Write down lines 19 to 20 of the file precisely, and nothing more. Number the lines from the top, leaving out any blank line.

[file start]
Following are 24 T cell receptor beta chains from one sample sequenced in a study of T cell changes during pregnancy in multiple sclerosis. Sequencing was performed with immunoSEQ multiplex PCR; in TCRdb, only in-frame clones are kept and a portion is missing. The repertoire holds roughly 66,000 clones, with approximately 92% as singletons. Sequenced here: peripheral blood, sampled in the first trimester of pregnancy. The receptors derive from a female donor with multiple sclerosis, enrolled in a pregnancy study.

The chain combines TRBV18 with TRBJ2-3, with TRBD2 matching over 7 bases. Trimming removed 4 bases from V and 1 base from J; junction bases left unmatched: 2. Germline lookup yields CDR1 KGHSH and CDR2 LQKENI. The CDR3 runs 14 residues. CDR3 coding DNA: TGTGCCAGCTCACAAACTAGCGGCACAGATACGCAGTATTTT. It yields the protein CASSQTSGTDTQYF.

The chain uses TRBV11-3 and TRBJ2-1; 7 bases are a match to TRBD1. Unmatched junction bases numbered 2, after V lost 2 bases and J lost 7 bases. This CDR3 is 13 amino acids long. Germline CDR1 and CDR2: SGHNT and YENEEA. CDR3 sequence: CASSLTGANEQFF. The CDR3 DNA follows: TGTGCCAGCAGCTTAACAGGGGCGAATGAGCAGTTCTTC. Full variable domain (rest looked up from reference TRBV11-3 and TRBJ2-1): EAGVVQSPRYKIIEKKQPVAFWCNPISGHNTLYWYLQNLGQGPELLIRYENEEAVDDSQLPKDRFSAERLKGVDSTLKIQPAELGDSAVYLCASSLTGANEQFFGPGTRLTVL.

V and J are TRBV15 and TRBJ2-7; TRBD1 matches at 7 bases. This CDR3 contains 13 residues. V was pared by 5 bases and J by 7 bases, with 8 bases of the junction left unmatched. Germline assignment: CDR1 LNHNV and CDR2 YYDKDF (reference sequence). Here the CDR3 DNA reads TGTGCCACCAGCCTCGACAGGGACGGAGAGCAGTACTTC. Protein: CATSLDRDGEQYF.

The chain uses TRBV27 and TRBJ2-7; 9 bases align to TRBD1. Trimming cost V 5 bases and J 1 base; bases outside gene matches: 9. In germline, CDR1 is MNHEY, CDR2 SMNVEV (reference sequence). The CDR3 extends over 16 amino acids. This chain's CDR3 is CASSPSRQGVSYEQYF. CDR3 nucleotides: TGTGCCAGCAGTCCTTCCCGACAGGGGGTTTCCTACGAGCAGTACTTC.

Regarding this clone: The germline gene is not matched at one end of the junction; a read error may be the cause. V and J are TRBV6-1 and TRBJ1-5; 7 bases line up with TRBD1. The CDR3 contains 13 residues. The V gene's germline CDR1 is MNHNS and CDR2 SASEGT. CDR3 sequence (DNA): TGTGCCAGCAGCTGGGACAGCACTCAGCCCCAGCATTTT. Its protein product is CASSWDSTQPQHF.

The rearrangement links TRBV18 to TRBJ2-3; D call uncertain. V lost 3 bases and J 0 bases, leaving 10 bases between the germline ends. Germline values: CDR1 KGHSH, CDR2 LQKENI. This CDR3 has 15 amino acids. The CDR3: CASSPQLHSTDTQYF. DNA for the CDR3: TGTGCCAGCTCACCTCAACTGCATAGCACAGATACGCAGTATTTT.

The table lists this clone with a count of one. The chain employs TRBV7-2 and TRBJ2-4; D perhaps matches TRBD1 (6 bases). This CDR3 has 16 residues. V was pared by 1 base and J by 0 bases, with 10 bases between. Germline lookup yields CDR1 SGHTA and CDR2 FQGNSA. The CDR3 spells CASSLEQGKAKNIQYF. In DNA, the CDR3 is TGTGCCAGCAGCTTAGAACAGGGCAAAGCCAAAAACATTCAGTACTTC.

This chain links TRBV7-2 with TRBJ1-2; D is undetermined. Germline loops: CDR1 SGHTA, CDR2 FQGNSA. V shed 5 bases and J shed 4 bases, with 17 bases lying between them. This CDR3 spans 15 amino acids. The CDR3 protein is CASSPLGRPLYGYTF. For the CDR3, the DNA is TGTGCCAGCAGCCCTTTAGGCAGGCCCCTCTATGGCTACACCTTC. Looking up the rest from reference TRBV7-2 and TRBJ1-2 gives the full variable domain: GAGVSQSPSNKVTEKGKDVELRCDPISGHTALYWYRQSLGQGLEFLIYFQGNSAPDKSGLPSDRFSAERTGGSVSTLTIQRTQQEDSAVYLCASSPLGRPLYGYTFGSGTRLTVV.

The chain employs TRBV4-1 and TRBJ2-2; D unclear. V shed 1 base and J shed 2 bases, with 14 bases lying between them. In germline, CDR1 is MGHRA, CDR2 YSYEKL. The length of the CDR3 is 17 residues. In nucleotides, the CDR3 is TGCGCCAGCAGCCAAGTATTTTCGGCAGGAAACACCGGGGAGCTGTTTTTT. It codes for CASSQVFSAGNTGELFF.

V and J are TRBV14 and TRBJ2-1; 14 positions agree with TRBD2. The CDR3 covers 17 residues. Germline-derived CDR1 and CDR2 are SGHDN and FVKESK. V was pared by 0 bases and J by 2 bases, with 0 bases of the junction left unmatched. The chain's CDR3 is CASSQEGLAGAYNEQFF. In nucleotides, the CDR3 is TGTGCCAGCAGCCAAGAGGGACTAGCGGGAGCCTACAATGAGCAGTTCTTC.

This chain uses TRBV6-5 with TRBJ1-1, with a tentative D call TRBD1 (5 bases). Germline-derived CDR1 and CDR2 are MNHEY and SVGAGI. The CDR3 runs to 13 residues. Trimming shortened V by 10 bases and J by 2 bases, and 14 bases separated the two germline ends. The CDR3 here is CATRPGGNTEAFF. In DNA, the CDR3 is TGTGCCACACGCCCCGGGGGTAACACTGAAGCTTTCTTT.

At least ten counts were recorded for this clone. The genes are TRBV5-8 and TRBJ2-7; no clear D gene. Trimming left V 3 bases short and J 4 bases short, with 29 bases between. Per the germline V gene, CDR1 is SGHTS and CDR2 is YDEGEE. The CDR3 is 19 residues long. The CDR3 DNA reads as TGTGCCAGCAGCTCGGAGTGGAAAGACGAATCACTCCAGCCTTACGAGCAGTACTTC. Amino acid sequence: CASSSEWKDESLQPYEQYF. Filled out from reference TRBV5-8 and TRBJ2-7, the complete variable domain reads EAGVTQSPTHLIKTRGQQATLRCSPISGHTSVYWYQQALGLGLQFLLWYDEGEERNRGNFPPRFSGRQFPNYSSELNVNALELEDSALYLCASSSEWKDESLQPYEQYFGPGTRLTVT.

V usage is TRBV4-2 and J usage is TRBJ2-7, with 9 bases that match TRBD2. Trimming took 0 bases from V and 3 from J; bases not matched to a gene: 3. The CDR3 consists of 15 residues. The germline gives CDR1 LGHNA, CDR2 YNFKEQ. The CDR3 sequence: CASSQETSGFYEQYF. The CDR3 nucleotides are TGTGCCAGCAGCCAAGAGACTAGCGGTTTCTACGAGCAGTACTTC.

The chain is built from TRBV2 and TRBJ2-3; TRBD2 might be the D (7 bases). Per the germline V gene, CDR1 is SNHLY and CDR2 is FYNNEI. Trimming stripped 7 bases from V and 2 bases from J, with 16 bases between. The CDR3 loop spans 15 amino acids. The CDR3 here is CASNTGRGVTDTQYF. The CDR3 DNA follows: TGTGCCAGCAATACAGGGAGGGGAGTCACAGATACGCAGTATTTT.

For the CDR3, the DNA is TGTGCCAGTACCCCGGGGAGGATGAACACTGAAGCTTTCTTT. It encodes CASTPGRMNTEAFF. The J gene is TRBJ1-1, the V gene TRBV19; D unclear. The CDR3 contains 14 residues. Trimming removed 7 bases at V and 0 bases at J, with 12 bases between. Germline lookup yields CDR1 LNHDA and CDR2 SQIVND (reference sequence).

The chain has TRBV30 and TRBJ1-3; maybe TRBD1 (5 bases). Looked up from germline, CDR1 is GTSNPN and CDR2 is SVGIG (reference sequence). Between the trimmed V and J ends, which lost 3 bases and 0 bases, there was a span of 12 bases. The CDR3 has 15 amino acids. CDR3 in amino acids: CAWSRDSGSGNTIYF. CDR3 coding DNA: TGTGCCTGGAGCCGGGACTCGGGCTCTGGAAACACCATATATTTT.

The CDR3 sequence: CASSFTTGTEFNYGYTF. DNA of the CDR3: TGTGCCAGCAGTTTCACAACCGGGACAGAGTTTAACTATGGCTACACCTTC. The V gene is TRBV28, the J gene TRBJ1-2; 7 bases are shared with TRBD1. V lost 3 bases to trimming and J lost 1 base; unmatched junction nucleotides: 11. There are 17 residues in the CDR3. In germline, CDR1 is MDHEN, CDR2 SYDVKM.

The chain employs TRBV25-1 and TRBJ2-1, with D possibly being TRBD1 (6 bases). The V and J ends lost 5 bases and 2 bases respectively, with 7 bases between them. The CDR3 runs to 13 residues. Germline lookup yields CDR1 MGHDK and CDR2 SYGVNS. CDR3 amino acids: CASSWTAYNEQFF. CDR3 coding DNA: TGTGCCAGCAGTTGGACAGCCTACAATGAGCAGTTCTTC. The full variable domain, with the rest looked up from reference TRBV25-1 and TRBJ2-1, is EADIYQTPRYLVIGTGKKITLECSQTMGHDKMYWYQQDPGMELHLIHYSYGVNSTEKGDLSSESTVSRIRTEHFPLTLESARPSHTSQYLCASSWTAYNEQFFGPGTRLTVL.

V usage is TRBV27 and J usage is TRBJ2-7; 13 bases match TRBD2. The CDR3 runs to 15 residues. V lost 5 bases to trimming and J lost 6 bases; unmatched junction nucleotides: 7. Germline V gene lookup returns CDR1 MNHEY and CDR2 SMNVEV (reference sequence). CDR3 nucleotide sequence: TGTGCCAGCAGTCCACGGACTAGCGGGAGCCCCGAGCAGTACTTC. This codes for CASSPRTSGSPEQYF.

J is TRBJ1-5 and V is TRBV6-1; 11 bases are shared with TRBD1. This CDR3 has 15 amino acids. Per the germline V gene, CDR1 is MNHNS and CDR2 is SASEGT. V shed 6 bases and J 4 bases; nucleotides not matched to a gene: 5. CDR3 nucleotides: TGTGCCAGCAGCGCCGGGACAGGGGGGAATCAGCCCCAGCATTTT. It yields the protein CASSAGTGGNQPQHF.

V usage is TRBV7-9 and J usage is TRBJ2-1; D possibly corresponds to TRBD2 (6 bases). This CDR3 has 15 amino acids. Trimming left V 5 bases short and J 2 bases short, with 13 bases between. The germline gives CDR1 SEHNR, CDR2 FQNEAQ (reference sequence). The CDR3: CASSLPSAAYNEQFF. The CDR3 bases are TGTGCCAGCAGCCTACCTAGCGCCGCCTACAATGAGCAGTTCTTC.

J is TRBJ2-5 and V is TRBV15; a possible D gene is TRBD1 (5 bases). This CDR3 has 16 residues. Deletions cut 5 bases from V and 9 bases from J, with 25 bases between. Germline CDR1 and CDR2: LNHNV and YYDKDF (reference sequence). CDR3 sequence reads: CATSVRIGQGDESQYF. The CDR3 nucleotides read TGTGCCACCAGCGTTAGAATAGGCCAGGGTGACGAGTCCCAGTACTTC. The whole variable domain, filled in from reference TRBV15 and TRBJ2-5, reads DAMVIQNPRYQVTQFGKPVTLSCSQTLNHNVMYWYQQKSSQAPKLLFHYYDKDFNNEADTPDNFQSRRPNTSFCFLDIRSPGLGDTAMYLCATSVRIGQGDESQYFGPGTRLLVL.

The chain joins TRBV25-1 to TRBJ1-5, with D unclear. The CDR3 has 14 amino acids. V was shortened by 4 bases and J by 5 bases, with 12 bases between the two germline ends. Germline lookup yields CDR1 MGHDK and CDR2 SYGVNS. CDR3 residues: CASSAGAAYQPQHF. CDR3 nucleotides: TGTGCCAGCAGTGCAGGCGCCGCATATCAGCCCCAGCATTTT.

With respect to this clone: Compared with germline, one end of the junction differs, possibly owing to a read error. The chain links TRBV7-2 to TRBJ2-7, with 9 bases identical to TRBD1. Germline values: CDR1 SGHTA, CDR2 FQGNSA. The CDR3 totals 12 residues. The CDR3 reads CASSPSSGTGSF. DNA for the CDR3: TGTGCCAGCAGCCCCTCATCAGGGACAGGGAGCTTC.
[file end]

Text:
The chain employs TRBV25-1 and TRBJ2-1, with D possibly being TRBD1 (6 bases). The V and J ends lost 5 bases and 2 bases respectively, with 7 bases between them. The CDR3 runs to 13 residues. Germline lookup yields CDR1 MGHDK and CDR2 SYGVNS. CDR3 amino acids: CASSWTAYNEQFF. CDR3 coding DNA: TGTGCCAGCAGTTGGACAGCCTACAATGAGCAGTTCTTC. The full variable domain, with the rest looked up from reference TRBV25-1 and TRBJ2-1, is EADIYQTPRYLVIGTGKKITLECSQTMGHDKMYWYQQDPGMELHLIHYSYGVNSTEKGDLSSESTVSRIRTEHFPLTLESARPSHTSQYLCASSWTAYNEQFFGPGTRLTVL.

V usage is TRBV27 and J usage is TRBJ2-7; 13 bases match TRBD2. The CDR3 runs to 15 residues. V lost 5 bases to trimming and J lost 6 bases; unmatched junction nucleotides: 7. Germline V gene lookup returns CDR1 MNHEY and CDR2 SMNVEV (reference sequence). CDR3 nucleotide sequence: TGTGCCAGCAGTCCACGGACTAGCGGGAGCCCCGAGCAGTACTTC. This codes for CASSPRTSGSPEQYF.